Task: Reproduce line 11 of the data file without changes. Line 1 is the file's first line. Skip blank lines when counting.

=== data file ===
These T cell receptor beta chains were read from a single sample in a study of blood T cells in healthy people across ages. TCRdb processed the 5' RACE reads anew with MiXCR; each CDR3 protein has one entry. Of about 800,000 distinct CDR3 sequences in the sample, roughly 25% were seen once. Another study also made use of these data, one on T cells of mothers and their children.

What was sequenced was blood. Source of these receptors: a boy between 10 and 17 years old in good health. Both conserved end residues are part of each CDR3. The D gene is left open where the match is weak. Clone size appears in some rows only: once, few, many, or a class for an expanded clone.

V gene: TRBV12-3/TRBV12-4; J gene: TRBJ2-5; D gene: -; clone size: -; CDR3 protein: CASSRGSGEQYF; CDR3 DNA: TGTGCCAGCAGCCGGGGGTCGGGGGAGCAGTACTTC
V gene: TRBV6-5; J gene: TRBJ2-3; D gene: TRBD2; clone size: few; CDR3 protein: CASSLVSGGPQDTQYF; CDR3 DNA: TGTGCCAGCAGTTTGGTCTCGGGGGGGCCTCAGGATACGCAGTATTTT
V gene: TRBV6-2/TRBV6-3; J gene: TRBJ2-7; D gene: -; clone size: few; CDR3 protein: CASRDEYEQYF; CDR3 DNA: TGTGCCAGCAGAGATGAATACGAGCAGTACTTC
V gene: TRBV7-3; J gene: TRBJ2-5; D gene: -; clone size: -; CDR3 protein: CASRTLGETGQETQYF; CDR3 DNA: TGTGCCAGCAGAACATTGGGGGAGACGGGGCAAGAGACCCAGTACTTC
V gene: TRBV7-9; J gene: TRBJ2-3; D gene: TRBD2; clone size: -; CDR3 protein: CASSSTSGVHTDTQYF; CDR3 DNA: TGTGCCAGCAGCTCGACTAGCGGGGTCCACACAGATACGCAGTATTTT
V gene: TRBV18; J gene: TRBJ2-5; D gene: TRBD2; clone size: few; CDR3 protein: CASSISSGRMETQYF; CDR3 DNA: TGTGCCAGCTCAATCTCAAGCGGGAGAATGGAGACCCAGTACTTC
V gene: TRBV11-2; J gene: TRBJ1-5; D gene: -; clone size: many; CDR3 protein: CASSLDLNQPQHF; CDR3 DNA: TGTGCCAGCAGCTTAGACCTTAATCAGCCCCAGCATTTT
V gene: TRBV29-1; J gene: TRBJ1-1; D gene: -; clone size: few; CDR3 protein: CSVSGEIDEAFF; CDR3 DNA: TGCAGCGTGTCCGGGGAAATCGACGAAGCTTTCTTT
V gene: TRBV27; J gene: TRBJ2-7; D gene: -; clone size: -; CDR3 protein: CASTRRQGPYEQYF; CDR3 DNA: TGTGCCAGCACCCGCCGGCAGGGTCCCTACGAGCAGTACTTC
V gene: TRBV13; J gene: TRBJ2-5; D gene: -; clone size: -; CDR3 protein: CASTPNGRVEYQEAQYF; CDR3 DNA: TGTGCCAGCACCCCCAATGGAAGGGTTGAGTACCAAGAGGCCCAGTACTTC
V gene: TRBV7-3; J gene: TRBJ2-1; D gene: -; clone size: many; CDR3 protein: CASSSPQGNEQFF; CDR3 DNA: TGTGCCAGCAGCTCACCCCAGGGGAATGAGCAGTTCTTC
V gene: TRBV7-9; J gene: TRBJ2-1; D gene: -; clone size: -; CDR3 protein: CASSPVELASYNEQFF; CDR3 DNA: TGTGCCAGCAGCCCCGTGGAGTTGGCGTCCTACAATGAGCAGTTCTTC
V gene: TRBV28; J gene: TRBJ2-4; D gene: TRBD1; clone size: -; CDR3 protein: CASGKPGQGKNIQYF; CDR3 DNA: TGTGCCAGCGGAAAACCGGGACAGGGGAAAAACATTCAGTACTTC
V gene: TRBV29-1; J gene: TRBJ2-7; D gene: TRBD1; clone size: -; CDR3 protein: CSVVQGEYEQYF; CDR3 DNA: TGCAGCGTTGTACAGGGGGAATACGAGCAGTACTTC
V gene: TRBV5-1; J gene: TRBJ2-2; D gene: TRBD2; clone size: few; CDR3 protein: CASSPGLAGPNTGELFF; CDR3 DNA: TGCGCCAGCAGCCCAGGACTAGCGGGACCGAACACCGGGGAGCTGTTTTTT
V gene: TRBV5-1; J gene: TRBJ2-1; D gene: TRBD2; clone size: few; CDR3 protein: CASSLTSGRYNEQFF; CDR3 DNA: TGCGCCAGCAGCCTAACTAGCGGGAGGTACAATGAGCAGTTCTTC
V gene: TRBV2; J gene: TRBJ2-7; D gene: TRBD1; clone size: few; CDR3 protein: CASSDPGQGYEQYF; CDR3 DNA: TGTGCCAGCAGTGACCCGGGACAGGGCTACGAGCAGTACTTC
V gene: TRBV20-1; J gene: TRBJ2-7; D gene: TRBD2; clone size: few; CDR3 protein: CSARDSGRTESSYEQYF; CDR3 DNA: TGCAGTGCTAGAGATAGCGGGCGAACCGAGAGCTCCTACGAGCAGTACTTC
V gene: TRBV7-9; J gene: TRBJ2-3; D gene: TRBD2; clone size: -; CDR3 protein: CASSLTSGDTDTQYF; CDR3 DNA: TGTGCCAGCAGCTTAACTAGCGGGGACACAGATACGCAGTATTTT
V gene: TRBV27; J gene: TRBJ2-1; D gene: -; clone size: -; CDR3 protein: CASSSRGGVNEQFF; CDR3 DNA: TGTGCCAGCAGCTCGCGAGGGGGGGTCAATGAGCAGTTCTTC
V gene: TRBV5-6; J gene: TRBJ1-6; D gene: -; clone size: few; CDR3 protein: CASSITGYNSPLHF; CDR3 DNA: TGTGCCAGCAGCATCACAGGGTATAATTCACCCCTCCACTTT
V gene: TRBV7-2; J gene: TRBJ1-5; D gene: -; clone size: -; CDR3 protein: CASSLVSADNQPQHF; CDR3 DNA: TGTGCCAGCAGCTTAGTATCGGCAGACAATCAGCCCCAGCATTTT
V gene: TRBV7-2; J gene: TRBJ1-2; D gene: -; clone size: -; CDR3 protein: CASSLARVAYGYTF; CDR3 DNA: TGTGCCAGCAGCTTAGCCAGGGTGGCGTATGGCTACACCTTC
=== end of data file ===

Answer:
V gene: TRBV27; J gene: TRBJ2-7; D gene: -; clone size: -; CDR3 protein: CASTRRQGPYEQYF; CDR3 DNA: TGTGCCAGCACCCGCCGGCAGGGTCCCTACGAGCAGTACTTC